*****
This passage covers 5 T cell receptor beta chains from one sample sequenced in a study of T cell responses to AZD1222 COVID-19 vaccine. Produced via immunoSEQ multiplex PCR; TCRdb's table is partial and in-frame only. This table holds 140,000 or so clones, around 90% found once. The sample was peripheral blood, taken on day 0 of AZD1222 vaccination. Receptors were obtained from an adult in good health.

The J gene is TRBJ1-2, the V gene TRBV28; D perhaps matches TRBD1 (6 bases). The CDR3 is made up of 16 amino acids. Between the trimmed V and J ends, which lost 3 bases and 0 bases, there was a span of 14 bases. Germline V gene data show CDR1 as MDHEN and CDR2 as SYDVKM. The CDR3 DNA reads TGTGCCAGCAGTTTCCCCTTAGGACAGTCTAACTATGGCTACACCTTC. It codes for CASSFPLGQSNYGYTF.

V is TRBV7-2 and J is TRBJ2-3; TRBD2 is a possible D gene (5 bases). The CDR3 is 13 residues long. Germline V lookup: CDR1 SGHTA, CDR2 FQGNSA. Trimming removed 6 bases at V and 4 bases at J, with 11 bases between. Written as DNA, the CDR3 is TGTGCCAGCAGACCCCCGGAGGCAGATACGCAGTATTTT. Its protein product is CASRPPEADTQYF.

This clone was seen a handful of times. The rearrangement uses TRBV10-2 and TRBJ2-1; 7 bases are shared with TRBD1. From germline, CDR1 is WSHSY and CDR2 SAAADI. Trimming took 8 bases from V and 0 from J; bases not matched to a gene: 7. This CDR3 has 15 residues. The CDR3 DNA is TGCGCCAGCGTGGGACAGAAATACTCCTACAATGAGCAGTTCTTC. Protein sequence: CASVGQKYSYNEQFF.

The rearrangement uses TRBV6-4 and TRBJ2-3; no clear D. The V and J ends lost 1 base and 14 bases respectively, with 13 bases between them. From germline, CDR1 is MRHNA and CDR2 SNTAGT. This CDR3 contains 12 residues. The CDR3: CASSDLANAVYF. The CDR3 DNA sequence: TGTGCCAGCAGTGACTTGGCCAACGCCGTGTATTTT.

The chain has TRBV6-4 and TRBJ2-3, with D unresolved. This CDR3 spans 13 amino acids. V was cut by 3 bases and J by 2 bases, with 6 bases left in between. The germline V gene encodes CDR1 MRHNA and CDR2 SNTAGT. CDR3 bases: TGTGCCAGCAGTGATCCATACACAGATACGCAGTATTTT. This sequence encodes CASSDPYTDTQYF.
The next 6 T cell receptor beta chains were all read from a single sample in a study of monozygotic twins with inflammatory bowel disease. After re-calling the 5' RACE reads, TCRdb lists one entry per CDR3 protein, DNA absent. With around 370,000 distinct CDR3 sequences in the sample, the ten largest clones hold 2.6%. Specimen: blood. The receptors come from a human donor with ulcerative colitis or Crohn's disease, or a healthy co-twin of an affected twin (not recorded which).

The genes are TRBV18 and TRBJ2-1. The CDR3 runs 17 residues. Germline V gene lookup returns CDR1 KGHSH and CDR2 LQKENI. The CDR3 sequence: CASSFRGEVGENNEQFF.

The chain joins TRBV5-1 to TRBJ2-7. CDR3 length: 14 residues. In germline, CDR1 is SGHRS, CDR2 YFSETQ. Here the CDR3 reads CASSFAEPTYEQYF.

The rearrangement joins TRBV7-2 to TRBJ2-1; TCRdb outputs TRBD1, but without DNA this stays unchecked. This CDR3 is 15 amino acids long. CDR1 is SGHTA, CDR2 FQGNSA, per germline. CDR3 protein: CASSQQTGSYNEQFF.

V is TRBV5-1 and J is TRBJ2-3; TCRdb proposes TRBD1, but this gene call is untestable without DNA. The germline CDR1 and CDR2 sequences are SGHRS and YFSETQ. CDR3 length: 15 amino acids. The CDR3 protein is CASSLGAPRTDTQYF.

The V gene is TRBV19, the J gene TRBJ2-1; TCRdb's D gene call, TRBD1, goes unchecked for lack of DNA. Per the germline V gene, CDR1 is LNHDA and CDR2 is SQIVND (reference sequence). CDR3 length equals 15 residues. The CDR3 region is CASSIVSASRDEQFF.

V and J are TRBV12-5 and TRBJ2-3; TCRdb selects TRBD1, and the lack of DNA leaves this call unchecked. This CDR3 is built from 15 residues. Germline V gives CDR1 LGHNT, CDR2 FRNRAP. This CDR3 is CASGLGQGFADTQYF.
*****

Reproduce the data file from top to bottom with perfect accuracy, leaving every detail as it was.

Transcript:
This passage covers 5 T cell receptor beta chains from one sample sequenced in a study of T cell responses to AZD1222 COVID-19 vaccine. Produced via immunoSEQ multiplex PCR; TCRdb's table is partial and in-frame only. This table holds 140,000 or so clones, around 90% found once. The sample was peripheral blood, taken on day 0 of AZD1222 vaccination. Receptors were obtained from an adult in good health.

The J gene is TRBJ1-2, the V gene TRBV28; D perhaps matches TRBD1 (6 bases). The CDR3 is made up of 16 amino acids. Between the trimmed V and J ends, which lost 3 bases and 0 bases, there was a span of 14 bases. Germline V gene data show CDR1 as MDHEN and CDR2 as SYDVKM. The CDR3 DNA reads TGTGCCAGCAGTTTCCCCTTAGGACAGTCTAACTATGGCTACACCTTC. It codes for CASSFPLGQSNYGYTF.

V is TRBV7-2 and J is TRBJ2-3; TRBD2 is a possible D gene (5 bases). The CDR3 is 13 residues long. Germline V lookup: CDR1 SGHTA, CDR2 FQGNSA. Trimming removed 6 bases at V and 4 bases at J, with 11 bases between. Written as DNA, the CDR3 is TGTGCCAGCAGACCCCCGGAGGCAGATACGCAGTATTTT. Its protein product is CASRPPEADTQYF.

This clone was seen a handful of times. The rearrangement uses TRBV10-2 and TRBJ2-1; 7 bases are shared with TRBD1. From germline, CDR1 is WSHSY and CDR2 SAAADI. Trimming took 8 bases from V and 0 from J; bases not matched to a gene: 7. This CDR3 has 15 residues. The CDR3 DNA is TGCGCCAGCGTGGGACAGAAATACTCCTACAATGAGCAGTTCTTC. Protein sequence: CASVGQKYSYNEQFF.

The rearrangement uses TRBV6-4 and TRBJ2-3; no clear D. The V and J ends lost 1 base and 14 bases respectively, with 13 bases between them. From germline, CDR1 is MRHNA and CDR2 SNTAGT. This CDR3 contains 12 residues. The CDR3: CASSDLANAVYF. The CDR3 DNA sequence: TGTGCCAGCAGTGACTTGGCCAACGCCGTGTATTTT.

The chain has TRBV6-4 and TRBJ2-3, with D unresolved. This CDR3 spans 13 amino acids. V was cut by 3 bases and J by 2 bases, with 6 bases left in between. The germline V gene encodes CDR1 MRHNA and CDR2 SNTAGT. CDR3 bases: TGTGCCAGCAGTGATCCATACACAGATACGCAGTATTTT. This sequence encodes CASSDPYTDTQYF.
The next 6 T cell receptor beta chains were all read from a single sample in a study of monozygotic twins with inflammatory bowel disease. After re-calling the 5' RACE reads, TCRdb lists one entry per CDR3 protein, DNA absent. With around 370,000 distinct CDR3 sequences in the sample, the ten largest clones hold 2.6%. Specimen: blood. The receptors come from a human donor with ulcerative colitis or Crohn's disease, or a healthy co-twin of an affected twin (not recorded which).

The genes are TRBV18 and TRBJ2-1. The CDR3 runs 17 residues. Germline V gene lookup returns CDR1 KGHSH and CDR2 LQKENI. The CDR3 sequence: CASSFRGEVGENNEQFF.

The chain joins TRBV5-1 to TRBJ2-7. CDR3 length: 14 residues. In germline, CDR1 is SGHRS, CDR2 YFSETQ. Here the CDR3 reads CASSFAEPTYEQYF.

The rearrangement joins TRBV7-2 to TRBJ2-1; TCRdb outputs TRBD1, but without DNA this stays unchecked. This CDR3 is 15 amino acids long. CDR1 is SGHTA, CDR2 FQGNSA, per germline. CDR3 protein: CASSQQTGSYNEQFF.

V is TRBV5-1 and J is TRBJ2-3; TCRdb proposes TRBD1, but this gene call is untestable without DNA. The germline CDR1 and CDR2 sequences are SGHRS and YFSETQ. CDR3 length: 15 amino acids. The CDR3 protein is CASSLGAPRTDTQYF.

The V gene is TRBV19, the J gene TRBJ2-1; TCRdb's D gene call, TRBD1, goes unchecked for lack of DNA. Per the germline V gene, CDR1 is LNHDA and CDR2 is SQIVND (reference sequence). CDR3 length equals 15 residues. The CDR3 region is CASSIVSASRDEQFF.

V and J are TRBV12-5 and TRBJ2-3; TCRdb selects TRBD1, and the lack of DNA leaves this call unchecked. This CDR3 is built from 15 residues. Germline V gives CDR1 LGHNT, CDR2 FRNRAP. This CDR3 is CASGLGQGFADTQYF.